Regulators officially adopted a screening report Wednesday concluding that the No. 2 reactor at the Shimane nuclear power plant in Matsue, Shimane Prefecture, meets the country’s new safety standards for a restart.
The No. 2 unit at the nuclear plant, operated by Chugoku Electric Power Co., became the 17th reactor in the country to pass the Nuclear Regulation Authority’s safety screenings.
The NRA examines the safety of nuclear reactors based on strict standards Japan introduced after the March 2011 triple meltdown at Tokyo Electric Power Company Holdings Inc.’s tsunami-hit Fukushima No. 1 nuclear plant.
The Shimane plant is the only nuclear power plant in the country located in a prefectural capital.
The Shimane No. 2 reactor became the fifth boiling-water reactor in Japan to win restart approval since the disaster hit reactors of the same type at the Fukushima plant, after the No. 6 and No. 7 reactors at Tepco’s Kashiwazaki-Kariwa nuclear plant in Niigata Prefecture.
With unanimous approval granted by the five members of the NRA, Chugoku Electric will aim to complete construction work under the safety standards by the end of the current fiscal year, which runs through next March.
But the timing for restarting the No. 2 unit remains undecided, as the utility needs to obtain consent from Matsue municipal authorities and the Shimane Prefectural Government.
Close attention is also being paid to the stance of neighboring Tottori Prefecture, as it is located within a 30-kilometer radius of the nuclear plant.
The population residing within the 30-km radius totals roughly 460,000, the third-largest following that of Japan Atomic Power Co.’s Tokai No. 2 nuclear plant in Ibaraki Prefecture and Chubu Electric Power Co.’s Hamaoka nuclear plant in Shizuoka Prefecture.
Located near a geological fault in an area facing the Sea of Japan, the Shimane nuclear plant is protected by a wall reaching 15 meters above sea level constructed on the assumption that a tsunami as high as 11.9 meters could reach the site if a major earthquake occurs.
The safety measures also include preparation for a potential eruption of Mount Sanbe in the prefecture, in which it is assumed up to 56 centimeters of volcanic ash could pile up at the plant.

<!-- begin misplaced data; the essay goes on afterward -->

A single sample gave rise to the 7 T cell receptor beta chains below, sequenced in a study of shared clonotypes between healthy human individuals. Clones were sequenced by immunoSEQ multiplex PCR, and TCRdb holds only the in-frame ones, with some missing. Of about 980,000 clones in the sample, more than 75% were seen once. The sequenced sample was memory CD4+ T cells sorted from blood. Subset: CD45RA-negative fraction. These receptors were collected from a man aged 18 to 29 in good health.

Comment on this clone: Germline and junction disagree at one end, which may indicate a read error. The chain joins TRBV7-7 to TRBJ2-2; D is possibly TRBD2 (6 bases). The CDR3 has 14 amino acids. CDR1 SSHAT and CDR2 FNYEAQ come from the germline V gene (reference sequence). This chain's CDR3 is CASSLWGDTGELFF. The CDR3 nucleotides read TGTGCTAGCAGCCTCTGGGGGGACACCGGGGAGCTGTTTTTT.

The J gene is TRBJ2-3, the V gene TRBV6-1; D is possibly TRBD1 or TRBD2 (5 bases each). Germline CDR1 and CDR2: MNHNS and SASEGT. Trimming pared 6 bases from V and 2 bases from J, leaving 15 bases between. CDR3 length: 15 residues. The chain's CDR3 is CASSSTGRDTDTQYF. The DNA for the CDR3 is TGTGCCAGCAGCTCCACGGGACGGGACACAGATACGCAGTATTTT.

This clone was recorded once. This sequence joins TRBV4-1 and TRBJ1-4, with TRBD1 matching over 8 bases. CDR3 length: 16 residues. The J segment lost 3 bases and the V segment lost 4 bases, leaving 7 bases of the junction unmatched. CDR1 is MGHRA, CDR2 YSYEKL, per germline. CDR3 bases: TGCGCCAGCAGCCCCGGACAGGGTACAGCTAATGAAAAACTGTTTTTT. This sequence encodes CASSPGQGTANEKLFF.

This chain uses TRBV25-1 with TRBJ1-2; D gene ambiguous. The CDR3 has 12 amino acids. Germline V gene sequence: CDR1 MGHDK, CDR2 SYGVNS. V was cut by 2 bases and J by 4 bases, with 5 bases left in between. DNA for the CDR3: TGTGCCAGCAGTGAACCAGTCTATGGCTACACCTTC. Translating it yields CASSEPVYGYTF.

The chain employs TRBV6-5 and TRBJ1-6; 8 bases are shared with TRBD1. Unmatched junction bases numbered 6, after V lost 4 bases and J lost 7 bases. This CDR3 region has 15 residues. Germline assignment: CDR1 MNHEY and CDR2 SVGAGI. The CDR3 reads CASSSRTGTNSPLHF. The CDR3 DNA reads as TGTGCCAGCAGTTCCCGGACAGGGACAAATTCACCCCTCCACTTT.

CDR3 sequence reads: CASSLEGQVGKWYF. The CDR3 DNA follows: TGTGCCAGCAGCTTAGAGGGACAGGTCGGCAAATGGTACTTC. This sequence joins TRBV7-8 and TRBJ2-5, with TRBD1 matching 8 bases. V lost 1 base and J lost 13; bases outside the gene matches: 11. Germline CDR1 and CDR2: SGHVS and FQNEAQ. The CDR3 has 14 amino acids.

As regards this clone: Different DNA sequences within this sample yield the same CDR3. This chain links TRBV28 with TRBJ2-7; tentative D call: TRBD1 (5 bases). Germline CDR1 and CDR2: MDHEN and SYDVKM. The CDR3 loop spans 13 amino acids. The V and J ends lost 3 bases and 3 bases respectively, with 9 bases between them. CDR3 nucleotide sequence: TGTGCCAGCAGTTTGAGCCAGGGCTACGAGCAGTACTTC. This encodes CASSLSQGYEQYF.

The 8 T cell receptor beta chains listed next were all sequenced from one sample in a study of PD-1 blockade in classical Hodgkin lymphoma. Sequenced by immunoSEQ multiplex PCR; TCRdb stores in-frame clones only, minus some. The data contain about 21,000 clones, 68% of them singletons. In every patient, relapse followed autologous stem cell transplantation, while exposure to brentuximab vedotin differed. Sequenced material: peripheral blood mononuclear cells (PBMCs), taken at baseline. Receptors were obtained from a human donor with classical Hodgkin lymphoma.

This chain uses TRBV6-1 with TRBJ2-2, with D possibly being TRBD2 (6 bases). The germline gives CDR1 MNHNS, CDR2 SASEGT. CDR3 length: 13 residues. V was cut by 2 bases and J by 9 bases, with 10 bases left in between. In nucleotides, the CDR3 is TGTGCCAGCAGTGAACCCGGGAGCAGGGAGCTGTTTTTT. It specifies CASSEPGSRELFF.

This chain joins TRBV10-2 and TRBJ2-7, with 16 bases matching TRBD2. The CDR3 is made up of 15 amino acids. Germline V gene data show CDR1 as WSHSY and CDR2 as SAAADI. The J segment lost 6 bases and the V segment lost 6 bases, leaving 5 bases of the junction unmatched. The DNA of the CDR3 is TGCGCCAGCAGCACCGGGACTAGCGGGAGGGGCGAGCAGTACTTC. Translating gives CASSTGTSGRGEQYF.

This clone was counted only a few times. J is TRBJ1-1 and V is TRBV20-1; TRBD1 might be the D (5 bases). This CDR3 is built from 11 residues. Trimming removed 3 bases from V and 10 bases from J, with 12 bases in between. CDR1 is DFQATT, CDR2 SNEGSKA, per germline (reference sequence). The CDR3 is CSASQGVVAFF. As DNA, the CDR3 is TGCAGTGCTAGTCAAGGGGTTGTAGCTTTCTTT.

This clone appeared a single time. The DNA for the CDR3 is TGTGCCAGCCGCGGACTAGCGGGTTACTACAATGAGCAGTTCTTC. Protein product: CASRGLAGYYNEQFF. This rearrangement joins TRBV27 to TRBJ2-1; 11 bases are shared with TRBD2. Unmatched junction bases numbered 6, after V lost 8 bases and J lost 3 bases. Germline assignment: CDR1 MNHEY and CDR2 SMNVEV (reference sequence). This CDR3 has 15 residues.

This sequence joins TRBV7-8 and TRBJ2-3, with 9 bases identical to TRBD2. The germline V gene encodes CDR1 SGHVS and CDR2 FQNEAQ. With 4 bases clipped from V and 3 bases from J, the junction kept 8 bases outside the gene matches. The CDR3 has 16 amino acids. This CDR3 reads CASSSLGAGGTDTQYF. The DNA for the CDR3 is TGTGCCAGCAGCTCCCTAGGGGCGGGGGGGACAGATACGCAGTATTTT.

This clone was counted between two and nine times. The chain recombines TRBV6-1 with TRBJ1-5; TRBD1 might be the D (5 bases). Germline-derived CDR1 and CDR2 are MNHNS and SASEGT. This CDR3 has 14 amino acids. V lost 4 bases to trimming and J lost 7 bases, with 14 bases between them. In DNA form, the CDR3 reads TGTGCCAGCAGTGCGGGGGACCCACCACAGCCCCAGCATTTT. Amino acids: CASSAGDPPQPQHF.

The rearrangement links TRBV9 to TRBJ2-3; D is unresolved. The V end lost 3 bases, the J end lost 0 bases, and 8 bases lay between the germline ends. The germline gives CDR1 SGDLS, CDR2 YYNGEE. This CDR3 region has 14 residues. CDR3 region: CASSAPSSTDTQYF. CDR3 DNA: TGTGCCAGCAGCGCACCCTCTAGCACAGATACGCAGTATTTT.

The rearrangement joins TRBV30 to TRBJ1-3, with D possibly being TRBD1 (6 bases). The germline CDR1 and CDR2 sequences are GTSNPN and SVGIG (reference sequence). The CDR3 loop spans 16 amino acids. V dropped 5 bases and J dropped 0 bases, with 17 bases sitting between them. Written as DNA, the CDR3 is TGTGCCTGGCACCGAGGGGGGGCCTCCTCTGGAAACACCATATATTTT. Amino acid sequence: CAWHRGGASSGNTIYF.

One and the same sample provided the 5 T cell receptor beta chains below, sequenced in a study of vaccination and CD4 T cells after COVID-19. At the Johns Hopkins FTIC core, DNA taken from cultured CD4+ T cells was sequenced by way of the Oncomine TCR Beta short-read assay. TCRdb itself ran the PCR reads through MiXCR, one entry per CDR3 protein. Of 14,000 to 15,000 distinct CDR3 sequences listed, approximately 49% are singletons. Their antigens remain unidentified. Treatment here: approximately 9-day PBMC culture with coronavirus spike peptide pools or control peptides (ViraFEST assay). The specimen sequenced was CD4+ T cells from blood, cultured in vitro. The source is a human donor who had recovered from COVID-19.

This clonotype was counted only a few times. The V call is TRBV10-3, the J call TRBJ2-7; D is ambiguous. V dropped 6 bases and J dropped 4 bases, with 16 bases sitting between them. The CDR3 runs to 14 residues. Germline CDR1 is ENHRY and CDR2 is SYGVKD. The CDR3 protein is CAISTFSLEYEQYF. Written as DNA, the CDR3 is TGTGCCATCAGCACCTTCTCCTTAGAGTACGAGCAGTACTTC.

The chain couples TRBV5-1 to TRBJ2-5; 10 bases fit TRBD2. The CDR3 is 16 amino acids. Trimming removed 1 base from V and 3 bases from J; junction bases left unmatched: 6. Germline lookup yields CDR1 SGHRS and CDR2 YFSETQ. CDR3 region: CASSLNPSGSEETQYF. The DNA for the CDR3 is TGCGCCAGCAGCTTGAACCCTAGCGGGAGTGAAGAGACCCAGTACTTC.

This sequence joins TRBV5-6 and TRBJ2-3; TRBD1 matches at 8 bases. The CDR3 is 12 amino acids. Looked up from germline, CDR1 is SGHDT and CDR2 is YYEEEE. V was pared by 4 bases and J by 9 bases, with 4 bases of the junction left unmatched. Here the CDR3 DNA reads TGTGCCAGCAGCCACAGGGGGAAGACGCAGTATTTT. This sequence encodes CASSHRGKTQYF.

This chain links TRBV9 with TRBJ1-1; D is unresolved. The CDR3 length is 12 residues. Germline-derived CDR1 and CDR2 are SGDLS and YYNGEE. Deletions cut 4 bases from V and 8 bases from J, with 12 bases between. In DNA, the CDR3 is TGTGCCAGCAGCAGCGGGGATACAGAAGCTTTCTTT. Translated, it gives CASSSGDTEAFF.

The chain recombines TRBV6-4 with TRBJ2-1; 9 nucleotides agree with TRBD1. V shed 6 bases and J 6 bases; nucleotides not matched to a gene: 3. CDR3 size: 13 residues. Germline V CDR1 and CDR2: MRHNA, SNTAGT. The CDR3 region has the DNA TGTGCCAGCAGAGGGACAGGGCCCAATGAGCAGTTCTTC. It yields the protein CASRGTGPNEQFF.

The power supplier applied for safety screenings for the Shimane No. 2 unit in December 2013. During its screenings, the NRA focused on the company’s earthquake and tsunami estimates.
Chugoku Electric reviewed its evaluation of the Shinji fault, located some 2 kilometers south of the plant, and raised the assumed ground acceleration that could be caused by an earthquake from 600 gals to 820 gals.
Also, the estimated maximum tsunami height was changed from 9.5 meters to 11.9 meters, which the company says can be blocked by the plant’s seawall.
It came to light in June this year that Chugoku Electric had discarded by mistake classified documents about antiterrorism facilities borrowed from the NRA, and had failed to report the problem for about six years.
While noting that the decision to discard the document should be taken as a sign of a deterioration in safety culture at Chugoku Electric, NRA Chairman Toyoshi Fuketa said Wednesday, “We’ll be conducting checks including on whether improvements have been made through maintenance code-related inspections” that will follow the adoption of the safety screening report.
Evacuation plans are drawn up for residents living in areas within 30 kilometers of nuclear plants to prepare for possible severe accidents. Covered by the Shimane plant’s evacuation plan, which was approved by the government’s Nuclear Emergency Preparedness Council on Sept. 7, are people living in Matsue, Izumo and two other cities in Shimane, as well as Sakaiminato and Yonago, which are cities in the adjacent Tottori Prefecture.
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